President Biden’s historic executive order strengthens protections for two million LGBTQ youth

1051
LGBTQ Teens

President Joe Biden signed an executive order that includes actions to protect LGBTQ youth from conversion therapy. President Biden also expanded LGBTQ access to comprehensive health care, which includes support for youth in schools to help end suicide and eliminate LGBTQ homelessness. The order signed on June 15 addresses LGBTQ discrimination in foster care, strengthens support for older LGBTQ adults, and promotes increased federal data collection on sexual orientation and gender identity.

The order was signed at the LGBTQ Pride Month reception for advocates and members of the community. It aims to strengthen protections for LGBTQ people during a time of unprecedented anti-LGBTQ rhetoric, legislation, and misinformation. The reception was streamed on the White House’s YouTube account.

During the reception Biden was introduced by Javier Gomez, an 18-year-old who helped organize protests against Florida’s ‘Don’t Say Gay’ bill at his high school. Gomez spoke to the crowd and recalled the moment he and other teen activists “looked into the eyes of those pushing this cruel and dangerous legislation and said, “It’s okay to be gay.”

President Biden delivered a message to LGBTQ youth: “Just be you. You are loved. You are heard and you are understood. You do belong.”

Biden said the main focus of the order is to protect LGBTQ youth who are increasingly targets of state legislation that limit access to health care and create unsupportive school environments. According to the Williams Institute at UCLA School of Law, approximately 2 million youth ages 13-17 in the U.S. identify as LGBT, including 300,000 who identify as transgender.

A recent Williams Institute study estimated that 350,000 LGBT adults were subjected to conversion therapy as minors. Thousands of LGBTQ youth remain vulnerable to conversion therapy in the states that have not banned the practice. Separate research found that LGB people who experienced conversion therapy were almost twice as likely to think about and attempt suicide, compared to their peers who hadn’t experienced conversion therapy.

LGBTQ youth often face challenges at school and home. Several Williams Institute studies have documented widespread harassment and bullying of LGBTQ students. Recent research finds that one-third of LGBTQ people at four-year colleges were bullied, harassed, or assaulted, compared to 19 percent of non-LGBTQ people.

Similar supportive laws and policies that preceded this new executive order have also been linked to improving health and well-being for LGBTQ students. According to Williams Institute research, anti-bullying laws that protect youth based on sexual orientation are associated with fewer suicide attempts and stressful experiences, such as feeling unsafe at school, among students.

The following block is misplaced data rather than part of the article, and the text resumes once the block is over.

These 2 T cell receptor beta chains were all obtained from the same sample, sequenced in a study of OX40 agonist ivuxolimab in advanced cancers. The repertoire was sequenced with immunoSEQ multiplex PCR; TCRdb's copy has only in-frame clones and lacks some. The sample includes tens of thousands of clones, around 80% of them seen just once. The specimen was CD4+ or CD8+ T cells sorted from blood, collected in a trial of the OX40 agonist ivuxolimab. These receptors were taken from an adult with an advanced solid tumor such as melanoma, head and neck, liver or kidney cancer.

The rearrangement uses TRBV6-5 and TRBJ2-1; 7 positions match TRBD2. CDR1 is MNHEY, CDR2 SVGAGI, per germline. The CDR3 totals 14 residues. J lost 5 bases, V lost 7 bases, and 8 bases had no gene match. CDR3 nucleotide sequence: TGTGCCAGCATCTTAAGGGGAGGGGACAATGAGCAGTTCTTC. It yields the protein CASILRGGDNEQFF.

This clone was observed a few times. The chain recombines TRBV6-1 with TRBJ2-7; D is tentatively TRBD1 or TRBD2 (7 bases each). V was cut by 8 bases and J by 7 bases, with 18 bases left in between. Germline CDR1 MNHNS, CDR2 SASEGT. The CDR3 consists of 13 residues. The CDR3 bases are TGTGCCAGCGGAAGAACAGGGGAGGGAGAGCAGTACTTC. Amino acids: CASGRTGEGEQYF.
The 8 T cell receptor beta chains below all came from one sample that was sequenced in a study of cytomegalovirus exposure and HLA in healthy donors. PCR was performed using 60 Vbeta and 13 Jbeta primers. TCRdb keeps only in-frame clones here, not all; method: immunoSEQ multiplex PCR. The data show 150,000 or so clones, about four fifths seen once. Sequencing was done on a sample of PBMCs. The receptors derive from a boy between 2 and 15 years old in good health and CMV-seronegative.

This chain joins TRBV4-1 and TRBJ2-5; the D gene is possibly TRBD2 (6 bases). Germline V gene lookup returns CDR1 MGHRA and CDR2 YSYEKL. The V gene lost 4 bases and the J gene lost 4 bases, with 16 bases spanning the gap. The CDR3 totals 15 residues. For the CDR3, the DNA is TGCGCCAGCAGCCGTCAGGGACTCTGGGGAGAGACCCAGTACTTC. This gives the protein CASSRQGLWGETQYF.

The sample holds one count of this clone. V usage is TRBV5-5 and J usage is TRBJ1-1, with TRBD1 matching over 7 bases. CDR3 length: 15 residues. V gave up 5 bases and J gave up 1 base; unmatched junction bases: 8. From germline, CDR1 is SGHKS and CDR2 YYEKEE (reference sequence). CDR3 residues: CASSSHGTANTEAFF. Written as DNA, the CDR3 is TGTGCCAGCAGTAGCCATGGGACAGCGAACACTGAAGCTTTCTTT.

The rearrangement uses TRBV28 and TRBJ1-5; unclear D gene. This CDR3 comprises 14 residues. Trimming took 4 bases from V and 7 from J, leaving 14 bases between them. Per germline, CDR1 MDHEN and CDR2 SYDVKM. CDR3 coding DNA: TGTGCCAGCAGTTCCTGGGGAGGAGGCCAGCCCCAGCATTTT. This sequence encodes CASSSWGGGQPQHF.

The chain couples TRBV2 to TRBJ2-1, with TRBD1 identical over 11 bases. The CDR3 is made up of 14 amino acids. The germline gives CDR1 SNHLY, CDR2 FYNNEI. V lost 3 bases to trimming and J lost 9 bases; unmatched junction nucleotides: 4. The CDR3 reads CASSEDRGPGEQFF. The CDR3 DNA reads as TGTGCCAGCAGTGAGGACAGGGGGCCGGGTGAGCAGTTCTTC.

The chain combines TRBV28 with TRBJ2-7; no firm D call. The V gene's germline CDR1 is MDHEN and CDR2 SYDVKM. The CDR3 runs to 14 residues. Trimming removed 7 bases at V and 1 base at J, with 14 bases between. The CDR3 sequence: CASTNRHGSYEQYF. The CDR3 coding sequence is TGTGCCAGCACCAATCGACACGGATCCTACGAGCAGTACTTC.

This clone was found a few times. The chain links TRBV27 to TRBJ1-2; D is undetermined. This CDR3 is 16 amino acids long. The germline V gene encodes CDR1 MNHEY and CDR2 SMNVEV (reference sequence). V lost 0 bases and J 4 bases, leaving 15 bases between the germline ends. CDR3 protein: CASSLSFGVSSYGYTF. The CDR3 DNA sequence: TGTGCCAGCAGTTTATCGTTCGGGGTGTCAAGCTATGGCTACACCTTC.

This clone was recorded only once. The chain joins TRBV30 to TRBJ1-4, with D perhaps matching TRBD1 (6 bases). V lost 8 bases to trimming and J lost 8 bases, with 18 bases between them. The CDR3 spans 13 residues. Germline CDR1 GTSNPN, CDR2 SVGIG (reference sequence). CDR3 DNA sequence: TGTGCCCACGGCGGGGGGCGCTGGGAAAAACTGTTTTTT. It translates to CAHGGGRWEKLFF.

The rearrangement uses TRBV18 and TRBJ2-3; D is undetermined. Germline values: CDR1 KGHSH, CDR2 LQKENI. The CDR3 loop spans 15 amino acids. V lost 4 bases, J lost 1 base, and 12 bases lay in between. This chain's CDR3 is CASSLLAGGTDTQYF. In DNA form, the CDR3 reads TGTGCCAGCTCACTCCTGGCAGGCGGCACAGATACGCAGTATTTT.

Other studies have found high proportions of LGBTQ youth in foster care, juvenile detention, and among the homeless youth population. For example, one study found that 19 percent of youth in foster care in Los Angeles were LGBTQ — two to three times their proportion in the general population.

This new executive order charges the Department of Housing and Urban Development (HUD) to identify and address barriers to housing for LGBTQ people. LGBTQ adults are twice as likely as the general population to have experienced homelessness in their lifetime. Transgender adults were six times more likely than cisgender straight people to have experienced homelessness in the past year.

The executive order instructs the Department of Health and Human Services to partner with state child welfare agencies to build capacity and prevent discrimination of LGBTQ people. Williams Institute research finds same-sex couples are seven times more likely than different-sex couples to be raising a foster or adopted child.

The executive order reinforces the administration’s commitment to serving LGBTQ people of all ages and demographics said the White House. It will address the 225 anti-LGBTQ bills filed so far in 2022 at the state level, as well as other policies that harm LGBTQ children and families.

“President Biden’s plan signals a renewed dedication to protecting LGBTQ youth at a time when an unprecedented amount of anti-LGBTQ legislation has been introduced by states,” said Elana Redfield, Federal Policy Director at the Williams Institute. “When government agencies adopt and enforce policies that affirm LGBTQ and intersex people, it makes a concrete difference in the lives of our communities.”

Journalist Chelsey Johnstone is the former Project Manager for Greater Trenton and was primary writer for TrentonDaily. She is a senior journalism major at Montclair State University and former communication and music student at Mercer County Community College. While attending her community college, Chelsey led her student newspaper, The College VOICE, as Editor-in-Chief. Now, Chelsey is working to advance her journalist skills freelancing for Out in Jersey Magazine and Unclear Magazine with the hope of positively impacting the world of reporting.